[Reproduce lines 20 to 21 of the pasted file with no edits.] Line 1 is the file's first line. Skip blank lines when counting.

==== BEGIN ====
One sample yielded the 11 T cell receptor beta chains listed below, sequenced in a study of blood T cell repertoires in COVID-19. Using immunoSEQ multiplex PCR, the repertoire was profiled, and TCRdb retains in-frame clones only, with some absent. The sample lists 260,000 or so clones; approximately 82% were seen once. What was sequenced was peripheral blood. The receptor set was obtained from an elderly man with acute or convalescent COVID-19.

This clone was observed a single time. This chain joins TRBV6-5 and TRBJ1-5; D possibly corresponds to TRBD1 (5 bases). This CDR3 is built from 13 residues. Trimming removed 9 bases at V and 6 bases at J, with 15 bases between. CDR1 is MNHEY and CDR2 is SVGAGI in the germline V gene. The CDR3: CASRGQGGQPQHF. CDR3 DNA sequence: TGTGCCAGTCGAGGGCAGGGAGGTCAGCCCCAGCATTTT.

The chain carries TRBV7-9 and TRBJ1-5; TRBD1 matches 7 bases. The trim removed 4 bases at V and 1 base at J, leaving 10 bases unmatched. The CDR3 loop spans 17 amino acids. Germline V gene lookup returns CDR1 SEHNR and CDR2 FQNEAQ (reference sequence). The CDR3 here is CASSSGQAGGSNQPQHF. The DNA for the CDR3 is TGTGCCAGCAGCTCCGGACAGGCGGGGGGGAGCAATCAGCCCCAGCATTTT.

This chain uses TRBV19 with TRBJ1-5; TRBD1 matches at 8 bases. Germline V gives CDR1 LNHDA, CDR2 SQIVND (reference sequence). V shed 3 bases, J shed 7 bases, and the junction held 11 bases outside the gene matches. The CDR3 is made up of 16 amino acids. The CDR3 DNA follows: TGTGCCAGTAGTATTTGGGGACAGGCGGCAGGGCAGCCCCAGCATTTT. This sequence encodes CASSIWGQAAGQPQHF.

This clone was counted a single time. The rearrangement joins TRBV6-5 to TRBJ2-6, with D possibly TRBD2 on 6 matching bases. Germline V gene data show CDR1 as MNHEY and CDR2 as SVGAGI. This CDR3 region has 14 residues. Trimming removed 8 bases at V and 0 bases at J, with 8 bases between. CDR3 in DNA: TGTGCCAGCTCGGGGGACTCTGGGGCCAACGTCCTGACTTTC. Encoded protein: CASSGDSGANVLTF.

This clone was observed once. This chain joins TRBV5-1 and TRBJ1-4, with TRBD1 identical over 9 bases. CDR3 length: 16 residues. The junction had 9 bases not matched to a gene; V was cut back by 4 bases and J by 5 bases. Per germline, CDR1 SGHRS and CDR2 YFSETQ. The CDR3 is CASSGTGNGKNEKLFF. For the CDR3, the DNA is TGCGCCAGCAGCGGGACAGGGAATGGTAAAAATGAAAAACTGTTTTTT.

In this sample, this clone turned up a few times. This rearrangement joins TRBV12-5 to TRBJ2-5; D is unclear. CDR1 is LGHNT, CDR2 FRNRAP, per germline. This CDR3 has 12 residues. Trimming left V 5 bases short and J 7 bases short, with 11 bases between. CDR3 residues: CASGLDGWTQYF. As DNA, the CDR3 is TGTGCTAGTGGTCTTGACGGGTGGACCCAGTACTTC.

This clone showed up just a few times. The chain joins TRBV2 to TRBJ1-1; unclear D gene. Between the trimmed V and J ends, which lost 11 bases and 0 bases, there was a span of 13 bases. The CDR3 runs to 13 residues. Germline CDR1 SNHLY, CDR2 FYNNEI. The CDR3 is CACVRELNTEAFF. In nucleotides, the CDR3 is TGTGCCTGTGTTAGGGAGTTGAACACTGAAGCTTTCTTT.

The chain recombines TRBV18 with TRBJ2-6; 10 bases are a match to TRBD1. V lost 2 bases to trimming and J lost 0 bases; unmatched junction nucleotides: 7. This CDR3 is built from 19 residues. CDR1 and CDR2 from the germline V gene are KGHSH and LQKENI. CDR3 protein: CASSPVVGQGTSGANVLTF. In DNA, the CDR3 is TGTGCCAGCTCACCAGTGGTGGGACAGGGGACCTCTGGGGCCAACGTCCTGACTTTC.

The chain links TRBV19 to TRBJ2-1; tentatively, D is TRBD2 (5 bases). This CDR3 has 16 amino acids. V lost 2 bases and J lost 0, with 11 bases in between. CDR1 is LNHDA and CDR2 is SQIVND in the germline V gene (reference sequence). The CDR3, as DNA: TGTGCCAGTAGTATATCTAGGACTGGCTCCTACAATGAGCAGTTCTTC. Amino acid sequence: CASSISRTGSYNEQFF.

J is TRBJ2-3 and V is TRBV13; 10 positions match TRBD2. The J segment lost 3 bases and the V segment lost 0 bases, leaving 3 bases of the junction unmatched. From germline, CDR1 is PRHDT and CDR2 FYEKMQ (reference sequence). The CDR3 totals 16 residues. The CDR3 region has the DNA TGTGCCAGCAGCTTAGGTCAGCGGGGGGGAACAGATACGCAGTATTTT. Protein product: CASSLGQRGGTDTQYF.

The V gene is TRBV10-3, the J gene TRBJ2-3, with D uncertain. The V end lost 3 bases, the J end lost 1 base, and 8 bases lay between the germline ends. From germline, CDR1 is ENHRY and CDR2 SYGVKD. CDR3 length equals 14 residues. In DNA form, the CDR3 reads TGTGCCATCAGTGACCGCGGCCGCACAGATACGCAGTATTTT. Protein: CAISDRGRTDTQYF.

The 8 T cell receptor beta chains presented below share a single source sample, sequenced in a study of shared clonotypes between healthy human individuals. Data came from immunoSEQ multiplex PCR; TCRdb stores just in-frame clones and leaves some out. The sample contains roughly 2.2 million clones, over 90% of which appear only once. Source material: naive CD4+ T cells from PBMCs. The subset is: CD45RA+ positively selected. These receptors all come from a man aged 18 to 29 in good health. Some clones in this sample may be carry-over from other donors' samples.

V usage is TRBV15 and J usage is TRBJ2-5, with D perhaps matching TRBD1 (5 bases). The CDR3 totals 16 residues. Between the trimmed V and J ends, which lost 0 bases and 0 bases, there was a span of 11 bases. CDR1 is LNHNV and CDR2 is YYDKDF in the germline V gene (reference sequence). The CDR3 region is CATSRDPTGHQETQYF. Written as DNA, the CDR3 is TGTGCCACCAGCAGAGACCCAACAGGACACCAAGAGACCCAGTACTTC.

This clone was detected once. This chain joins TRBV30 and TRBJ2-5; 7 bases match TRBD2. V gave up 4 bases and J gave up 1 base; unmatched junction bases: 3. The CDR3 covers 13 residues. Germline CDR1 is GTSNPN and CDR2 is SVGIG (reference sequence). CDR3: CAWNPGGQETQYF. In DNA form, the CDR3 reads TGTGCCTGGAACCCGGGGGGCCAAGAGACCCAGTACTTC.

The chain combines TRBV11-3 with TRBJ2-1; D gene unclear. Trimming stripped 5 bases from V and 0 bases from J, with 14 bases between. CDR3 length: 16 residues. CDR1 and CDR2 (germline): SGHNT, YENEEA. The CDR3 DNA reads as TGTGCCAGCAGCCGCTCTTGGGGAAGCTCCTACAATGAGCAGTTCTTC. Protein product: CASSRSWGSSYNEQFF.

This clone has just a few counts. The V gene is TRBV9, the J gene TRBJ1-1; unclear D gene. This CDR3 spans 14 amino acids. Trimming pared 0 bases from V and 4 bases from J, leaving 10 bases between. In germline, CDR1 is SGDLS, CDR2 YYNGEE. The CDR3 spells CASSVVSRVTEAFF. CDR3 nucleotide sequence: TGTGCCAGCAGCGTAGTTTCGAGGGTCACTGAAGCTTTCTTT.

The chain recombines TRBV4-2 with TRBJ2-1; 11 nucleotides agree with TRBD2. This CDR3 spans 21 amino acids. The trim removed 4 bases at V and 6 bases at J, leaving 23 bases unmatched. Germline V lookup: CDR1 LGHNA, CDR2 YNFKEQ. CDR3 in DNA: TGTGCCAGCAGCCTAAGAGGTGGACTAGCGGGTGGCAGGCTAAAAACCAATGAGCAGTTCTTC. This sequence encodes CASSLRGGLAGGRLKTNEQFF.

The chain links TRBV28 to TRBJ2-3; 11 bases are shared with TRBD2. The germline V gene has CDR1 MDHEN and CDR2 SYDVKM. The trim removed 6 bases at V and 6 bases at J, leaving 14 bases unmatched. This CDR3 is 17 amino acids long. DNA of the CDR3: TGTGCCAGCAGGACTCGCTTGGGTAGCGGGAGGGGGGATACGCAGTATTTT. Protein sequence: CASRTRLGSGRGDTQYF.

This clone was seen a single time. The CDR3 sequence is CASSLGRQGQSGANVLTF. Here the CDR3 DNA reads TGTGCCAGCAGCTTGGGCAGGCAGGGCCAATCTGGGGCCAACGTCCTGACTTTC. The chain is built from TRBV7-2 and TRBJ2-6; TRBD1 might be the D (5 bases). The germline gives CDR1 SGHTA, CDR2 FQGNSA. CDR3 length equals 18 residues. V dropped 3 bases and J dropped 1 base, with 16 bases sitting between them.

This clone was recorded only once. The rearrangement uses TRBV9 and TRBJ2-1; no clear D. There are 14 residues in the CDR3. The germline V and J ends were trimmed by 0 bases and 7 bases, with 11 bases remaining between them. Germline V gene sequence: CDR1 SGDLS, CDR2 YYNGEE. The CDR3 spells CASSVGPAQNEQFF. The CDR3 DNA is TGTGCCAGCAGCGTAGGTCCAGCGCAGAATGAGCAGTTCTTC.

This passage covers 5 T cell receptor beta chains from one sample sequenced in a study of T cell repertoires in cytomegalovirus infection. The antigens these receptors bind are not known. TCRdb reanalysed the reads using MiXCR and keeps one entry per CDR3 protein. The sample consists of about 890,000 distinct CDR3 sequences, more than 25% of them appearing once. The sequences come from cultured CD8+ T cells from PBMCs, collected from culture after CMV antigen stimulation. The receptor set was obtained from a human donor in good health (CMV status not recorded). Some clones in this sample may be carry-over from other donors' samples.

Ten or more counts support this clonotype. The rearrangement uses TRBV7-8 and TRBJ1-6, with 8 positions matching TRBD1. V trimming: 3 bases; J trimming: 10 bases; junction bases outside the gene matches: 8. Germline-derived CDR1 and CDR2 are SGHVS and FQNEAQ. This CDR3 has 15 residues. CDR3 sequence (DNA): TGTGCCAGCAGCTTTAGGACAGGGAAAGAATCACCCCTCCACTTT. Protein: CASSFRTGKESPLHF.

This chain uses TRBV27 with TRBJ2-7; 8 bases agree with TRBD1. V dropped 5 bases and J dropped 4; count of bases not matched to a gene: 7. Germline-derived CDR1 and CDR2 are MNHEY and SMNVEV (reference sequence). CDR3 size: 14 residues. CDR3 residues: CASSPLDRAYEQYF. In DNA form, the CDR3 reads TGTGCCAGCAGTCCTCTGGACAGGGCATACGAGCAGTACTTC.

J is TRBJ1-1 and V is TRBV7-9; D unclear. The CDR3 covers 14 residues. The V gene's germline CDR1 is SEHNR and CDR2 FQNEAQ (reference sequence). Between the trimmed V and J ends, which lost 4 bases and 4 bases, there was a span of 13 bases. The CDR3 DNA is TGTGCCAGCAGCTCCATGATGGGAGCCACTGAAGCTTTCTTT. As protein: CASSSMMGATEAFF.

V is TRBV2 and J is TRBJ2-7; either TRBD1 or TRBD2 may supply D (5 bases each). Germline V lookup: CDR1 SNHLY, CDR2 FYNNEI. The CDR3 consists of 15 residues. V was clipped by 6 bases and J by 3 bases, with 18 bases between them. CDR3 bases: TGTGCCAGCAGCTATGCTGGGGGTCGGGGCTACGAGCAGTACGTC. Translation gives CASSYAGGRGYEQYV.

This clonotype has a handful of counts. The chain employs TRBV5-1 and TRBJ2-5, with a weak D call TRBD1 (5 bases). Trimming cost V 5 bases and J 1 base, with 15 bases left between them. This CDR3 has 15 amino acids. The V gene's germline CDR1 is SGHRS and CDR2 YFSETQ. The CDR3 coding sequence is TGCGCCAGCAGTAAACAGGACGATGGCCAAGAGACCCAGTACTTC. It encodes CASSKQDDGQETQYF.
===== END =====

This clone was seen a single time. The CDR3 sequence is CASSLGRQGQSGANVLTF. Here the CDR3 DNA reads TGTGCCAGCAGCTTGGGCAGGCAGGGCCAATCTGGGGCCAACGTCCTGACTTTC. The chain is built from TRBV7-2 and TRBJ2-6; TRBD1 might be the D (5 bases). The germline gives CDR1 SGHTA, CDR2 FQGNSA. CDR3 length equals 18 residues. V dropped 3 bases and J dropped 1 base, with 16 bases sitting between them.

This clone was recorded only once. The rearrangement uses TRBV9 and TRBJ2-1; no clear D. There are 14 residues in the CDR3. The germline V and J ends were trimmed by 0 bases and 7 bases, with 11 bases remaining between them. Germline V gene sequence: CDR1 SGDLS, CDR2 YYNGEE. The CDR3 spells CASSVGPAQNEQFF. The CDR3 DNA is TGTGCCAGCAGCGTAGGTCCAGCGCAGAATGAGCAGTTCTTC.